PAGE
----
Joan Foth | Washes of Color

Aspen Covered Mountain [1992], watercolor, 22 x 30., Southwest Art
Aspen Covered Mountain [1992], watercolor, 22 x 30.

By Nancy Ellis

Joan Foth works often in her garden. Over the years gardening has brought this longtime artist the typical and expected pleasures, but it has also provided a needed respite from what can be a draining painting process. Given the challenges of watercolor and Foth’s preference for painting on a large scale (her canvases often stretch 7 feet in length), it’s easy to see why she sometimes needs a distraction.

“When you are preparing to do a major passage of watercolor, you have to be ready,” she says. “It’s truly a Zen moment. You can’t wipe off the surface and start over, as you can with oil.” The difficulty—and the excitement—of getting the watercolor washes right is exhausting, Foth says. “That’s why I have my garden right outside my studio; I can stop at any time and go pull weeds for 20 minutes.”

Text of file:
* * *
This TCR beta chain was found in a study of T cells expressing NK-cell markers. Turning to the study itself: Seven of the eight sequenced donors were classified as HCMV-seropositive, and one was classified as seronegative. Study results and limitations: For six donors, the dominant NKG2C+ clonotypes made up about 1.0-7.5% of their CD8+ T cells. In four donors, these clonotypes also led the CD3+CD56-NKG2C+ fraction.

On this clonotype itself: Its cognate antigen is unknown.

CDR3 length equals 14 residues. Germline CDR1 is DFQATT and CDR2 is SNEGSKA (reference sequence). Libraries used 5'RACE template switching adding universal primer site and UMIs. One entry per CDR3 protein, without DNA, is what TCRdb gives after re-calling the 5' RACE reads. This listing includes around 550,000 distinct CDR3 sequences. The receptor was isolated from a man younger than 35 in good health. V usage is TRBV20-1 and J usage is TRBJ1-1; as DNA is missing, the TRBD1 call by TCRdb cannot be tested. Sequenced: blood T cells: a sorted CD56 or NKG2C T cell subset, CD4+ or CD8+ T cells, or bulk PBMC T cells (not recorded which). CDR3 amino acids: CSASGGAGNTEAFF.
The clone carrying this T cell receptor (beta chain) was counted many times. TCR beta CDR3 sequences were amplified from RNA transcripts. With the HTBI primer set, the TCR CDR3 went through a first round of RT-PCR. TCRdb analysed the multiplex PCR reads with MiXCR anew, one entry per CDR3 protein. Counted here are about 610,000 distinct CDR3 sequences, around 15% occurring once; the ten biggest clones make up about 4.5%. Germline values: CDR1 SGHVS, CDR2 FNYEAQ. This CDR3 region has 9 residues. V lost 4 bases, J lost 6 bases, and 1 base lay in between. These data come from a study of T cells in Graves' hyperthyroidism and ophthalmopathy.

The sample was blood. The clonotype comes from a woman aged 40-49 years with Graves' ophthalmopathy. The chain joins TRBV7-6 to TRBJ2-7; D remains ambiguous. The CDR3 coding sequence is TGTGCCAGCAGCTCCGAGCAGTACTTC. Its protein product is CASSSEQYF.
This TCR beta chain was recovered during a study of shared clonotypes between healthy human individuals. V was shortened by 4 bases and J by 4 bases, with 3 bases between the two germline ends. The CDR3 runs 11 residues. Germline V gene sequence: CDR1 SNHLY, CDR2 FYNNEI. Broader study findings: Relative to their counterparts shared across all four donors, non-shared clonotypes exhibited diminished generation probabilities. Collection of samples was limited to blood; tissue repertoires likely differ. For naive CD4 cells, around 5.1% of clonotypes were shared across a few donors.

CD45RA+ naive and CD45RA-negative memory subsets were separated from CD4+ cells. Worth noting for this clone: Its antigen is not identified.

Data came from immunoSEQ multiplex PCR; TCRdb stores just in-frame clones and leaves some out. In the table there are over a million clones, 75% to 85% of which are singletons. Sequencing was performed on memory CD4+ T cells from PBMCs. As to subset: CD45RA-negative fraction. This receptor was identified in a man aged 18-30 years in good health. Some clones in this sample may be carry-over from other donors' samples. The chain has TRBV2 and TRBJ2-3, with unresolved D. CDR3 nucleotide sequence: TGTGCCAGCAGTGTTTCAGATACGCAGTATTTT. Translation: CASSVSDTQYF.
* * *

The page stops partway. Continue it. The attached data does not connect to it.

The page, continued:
Truchas [1991], watercolor, 28 x 78., Southwest Art
Truchas [1991], watercolor, 28 x 78.

The flowers in Foth’s garden are as naturally adapted to the environment as Foth herself. The New York native lives and works high in the New Mexico foothills in Chimayo, an historic Hispanic village about a half-hour north of Santa Fe, where she came to live almost by accident nearly a decade ago. The view is spectacular in every direction. “Here, everything changes color all day long,” Foth marvels. And in every season, she might add. From the emerald greens and pale pink blossoms of early spring to autumn’s shimmering gold, these striking landscapes are prime subject matter.

Featured in November 1998